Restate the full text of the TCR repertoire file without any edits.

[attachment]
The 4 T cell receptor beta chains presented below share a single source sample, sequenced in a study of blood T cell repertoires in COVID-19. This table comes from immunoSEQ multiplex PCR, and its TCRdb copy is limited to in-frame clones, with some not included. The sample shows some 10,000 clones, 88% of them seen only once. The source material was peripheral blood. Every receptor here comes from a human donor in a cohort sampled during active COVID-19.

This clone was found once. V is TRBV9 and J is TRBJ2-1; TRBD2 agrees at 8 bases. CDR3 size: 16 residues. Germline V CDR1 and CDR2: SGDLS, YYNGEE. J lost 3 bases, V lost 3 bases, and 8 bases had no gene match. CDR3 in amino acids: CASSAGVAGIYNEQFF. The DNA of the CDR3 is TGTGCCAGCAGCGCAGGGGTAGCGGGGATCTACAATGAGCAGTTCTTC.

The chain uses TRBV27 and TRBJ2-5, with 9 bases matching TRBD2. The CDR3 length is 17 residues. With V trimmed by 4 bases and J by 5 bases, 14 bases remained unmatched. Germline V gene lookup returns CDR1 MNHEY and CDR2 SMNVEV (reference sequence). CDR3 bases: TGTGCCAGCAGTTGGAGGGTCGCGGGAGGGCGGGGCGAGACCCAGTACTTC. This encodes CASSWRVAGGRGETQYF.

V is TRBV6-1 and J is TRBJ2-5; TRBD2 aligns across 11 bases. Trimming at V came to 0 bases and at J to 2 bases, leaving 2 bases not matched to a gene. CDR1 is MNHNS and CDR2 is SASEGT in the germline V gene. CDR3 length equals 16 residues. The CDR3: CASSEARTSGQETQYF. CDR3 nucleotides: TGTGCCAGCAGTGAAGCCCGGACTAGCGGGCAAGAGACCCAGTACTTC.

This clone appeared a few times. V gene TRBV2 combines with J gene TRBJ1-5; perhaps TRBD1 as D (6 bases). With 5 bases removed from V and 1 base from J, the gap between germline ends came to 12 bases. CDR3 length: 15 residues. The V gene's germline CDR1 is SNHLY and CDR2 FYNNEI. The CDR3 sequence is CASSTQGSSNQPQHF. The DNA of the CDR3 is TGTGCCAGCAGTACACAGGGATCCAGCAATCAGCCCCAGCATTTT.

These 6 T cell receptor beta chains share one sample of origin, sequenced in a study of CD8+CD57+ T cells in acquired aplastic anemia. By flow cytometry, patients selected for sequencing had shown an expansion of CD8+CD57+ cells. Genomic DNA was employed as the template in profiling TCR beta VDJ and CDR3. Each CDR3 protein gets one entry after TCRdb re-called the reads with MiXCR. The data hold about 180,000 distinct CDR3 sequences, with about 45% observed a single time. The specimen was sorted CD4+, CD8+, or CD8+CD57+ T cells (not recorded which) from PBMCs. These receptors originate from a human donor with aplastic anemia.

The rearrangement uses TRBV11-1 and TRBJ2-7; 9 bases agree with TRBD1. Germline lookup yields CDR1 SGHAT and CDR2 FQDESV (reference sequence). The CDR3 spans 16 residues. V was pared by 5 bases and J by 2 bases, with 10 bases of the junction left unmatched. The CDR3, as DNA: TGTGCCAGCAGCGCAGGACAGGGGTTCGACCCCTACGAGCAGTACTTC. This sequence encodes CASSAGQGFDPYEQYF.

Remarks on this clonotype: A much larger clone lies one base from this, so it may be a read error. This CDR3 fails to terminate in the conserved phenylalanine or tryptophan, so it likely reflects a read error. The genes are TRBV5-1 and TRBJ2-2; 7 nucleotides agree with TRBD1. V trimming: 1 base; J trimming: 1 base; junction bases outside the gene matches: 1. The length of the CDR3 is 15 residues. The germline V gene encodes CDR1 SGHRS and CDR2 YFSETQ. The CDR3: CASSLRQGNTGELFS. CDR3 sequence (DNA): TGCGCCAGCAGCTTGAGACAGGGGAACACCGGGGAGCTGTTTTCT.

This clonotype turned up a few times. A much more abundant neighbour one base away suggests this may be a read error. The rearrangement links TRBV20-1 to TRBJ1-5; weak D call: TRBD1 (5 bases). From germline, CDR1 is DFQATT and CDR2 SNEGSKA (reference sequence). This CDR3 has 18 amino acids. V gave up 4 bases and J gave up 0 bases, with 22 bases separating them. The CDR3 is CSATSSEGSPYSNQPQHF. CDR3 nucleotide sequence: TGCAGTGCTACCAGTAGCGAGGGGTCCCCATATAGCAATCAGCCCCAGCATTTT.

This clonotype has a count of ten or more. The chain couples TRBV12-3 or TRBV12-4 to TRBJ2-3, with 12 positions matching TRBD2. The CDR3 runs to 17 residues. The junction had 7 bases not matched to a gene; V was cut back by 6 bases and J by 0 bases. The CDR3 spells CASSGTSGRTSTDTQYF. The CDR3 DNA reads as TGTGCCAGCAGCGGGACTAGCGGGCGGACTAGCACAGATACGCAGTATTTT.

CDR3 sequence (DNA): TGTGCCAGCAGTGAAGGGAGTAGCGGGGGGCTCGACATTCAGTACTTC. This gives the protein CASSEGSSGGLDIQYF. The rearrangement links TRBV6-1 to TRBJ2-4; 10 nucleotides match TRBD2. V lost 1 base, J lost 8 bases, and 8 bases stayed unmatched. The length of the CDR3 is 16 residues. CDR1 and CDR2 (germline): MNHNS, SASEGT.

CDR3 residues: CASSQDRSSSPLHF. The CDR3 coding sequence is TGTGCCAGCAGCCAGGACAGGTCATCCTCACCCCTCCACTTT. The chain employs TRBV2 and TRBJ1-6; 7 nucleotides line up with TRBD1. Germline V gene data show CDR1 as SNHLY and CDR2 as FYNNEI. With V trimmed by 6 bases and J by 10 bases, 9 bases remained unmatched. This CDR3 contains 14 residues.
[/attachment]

The 4 T cell receptor beta chains presented below share a single source sample, sequenced in a study of blood T cell repertoires in COVID-19. This table comes from immunoSEQ multiplex PCR, and its TCRdb copy is limited to in-frame clones, with some not included. The sample shows some 10,000 clones, 88% of them seen only once. The source material was peripheral blood. Every receptor here comes from a human donor in a cohort sampled during active COVID-19.

This clone was found once. V is TRBV9 and J is TRBJ2-1; TRBD2 agrees at 8 bases. CDR3 size: 16 residues. Germline V CDR1 and CDR2: SGDLS, YYNGEE. J lost 3 bases, V lost 3 bases, and 8 bases had no gene match. CDR3 in amino acids: CASSAGVAGIYNEQFF. The DNA of the CDR3 is TGTGCCAGCAGCGCAGGGGTAGCGGGGATCTACAATGAGCAGTTCTTC.

The chain uses TRBV27 and TRBJ2-5, with 9 bases matching TRBD2. The CDR3 length is 17 residues. With V trimmed by 4 bases and J by 5 bases, 14 bases remained unmatched. Germline V gene lookup returns CDR1 MNHEY and CDR2 SMNVEV (reference sequence). CDR3 bases: TGTGCCAGCAGTTGGAGGGTCGCGGGAGGGCGGGGCGAGACCCAGTACTTC. This encodes CASSWRVAGGRGETQYF.

V is TRBV6-1 and J is TRBJ2-5; TRBD2 aligns across 11 bases. Trimming at V came to 0 bases and at J to 2 bases, leaving 2 bases not matched to a gene. CDR1 is MNHNS and CDR2 is SASEGT in the germline V gene. CDR3 length equals 16 residues. The CDR3: CASSEARTSGQETQYF. CDR3 nucleotides: TGTGCCAGCAGTGAAGCCCGGACTAGCGGGCAAGAGACCCAGTACTTC.

This clone appeared a few times. V gene TRBV2 combines with J gene TRBJ1-5; perhaps TRBD1 as D (6 bases). With 5 bases removed from V and 1 base from J, the gap between germline ends came to 12 bases. CDR3 length: 15 residues. The V gene's germline CDR1 is SNHLY and CDR2 FYNNEI. The CDR3 sequence is CASSTQGSSNQPQHF. The DNA of the CDR3 is TGTGCCAGCAGTACACAGGGATCCAGCAATCAGCCCCAGCATTTT.

These 6 T cell receptor beta chains share one sample of origin, sequenced in a study of CD8+CD57+ T cells in acquired aplastic anemia. By flow cytometry, patients selected for sequencing had shown an expansion of CD8+CD57+ cells. Genomic DNA was employed as the template in profiling TCR beta VDJ and CDR3. Each CDR3 protein gets one entry after TCRdb re-called the reads with MiXCR. The data hold about 180,000 distinct CDR3 sequences, with about 45% observed a single time. The specimen was sorted CD4+, CD8+, or CD8+CD57+ T cells (not recorded which) from PBMCs. These receptors originate from a human donor with aplastic anemia.

The rearrangement uses TRBV11-1 and TRBJ2-7; 9 bases agree with TRBD1. Germline lookup yields CDR1 SGHAT and CDR2 FQDESV (reference sequence). The CDR3 spans 16 residues. V was pared by 5 bases and J by 2 bases, with 10 bases of the junction left unmatched. The CDR3, as DNA: TGTGCCAGCAGCGCAGGACAGGGGTTCGACCCCTACGAGCAGTACTTC. This sequence encodes CASSAGQGFDPYEQYF.

Remarks on this clonotype: A much larger clone lies one base from this, so it may be a read error. This CDR3 fails to terminate in the conserved phenylalanine or tryptophan, so it likely reflects a read error. The genes are TRBV5-1 and TRBJ2-2; 7 nucleotides agree with TRBD1. V trimming: 1 base; J trimming: 1 base; junction bases outside the gene matches: 1. The length of the CDR3 is 15 residues. The germline V gene encodes CDR1 SGHRS and CDR2 YFSETQ. The CDR3: CASSLRQGNTGELFS. CDR3 sequence (DNA): TGCGCCAGCAGCTTGAGACAGGGGAACACCGGGGAGCTGTTTTCT.

This clonotype turned up a few times. A much more abundant neighbour one base away suggests this may be a read error. The rearrangement links TRBV20-1 to TRBJ1-5; weak D call: TRBD1 (5 bases). From germline, CDR1 is DFQATT and CDR2 SNEGSKA (reference sequence). This CDR3 has 18 amino acids. V gave up 4 bases and J gave up 0 bases, with 22 bases separating them. The CDR3 is CSATSSEGSPYSNQPQHF. CDR3 nucleotide sequence: TGCAGTGCTACCAGTAGCGAGGGGTCCCCATATAGCAATCAGCCCCAGCATTTT.

This clonotype has a count of ten or more. The chain couples TRBV12-3 or TRBV12-4 to TRBJ2-3, with 12 positions matching TRBD2. The CDR3 runs to 17 residues. The junction had 7 bases not matched to a gene; V was cut back by 6 bases and J by 0 bases. The CDR3 spells CASSGTSGRTSTDTQYF. The CDR3 DNA reads as TGTGCCAGCAGCGGGACTAGCGGGCGGACTAGCACAGATACGCAGTATTTT.

CDR3 sequence (DNA): TGTGCCAGCAGTGAAGGGAGTAGCGGGGGGCTCGACATTCAGTACTTC. This gives the protein CASSEGSSGGLDIQYF. The rearrangement links TRBV6-1 to TRBJ2-4; 10 nucleotides match TRBD2. V lost 1 base, J lost 8 bases, and 8 bases stayed unmatched. The length of the CDR3 is 16 residues. CDR1 and CDR2 (germline): MNHNS, SASEGT.

CDR3 residues: CASSQDRSSSPLHF. The CDR3 coding sequence is TGTGCCAGCAGCCAGGACAGGTCATCCTCACCCCTCCACTTT. The chain employs TRBV2 and TRBJ1-6; 7 nucleotides line up with TRBD1. Germline V gene data show CDR1 as SNHLY and CDR2 as FYNNEI. With V trimmed by 6 bases and J by 10 bases, 9 bases remained unmatched. This CDR3 contains 14 residues.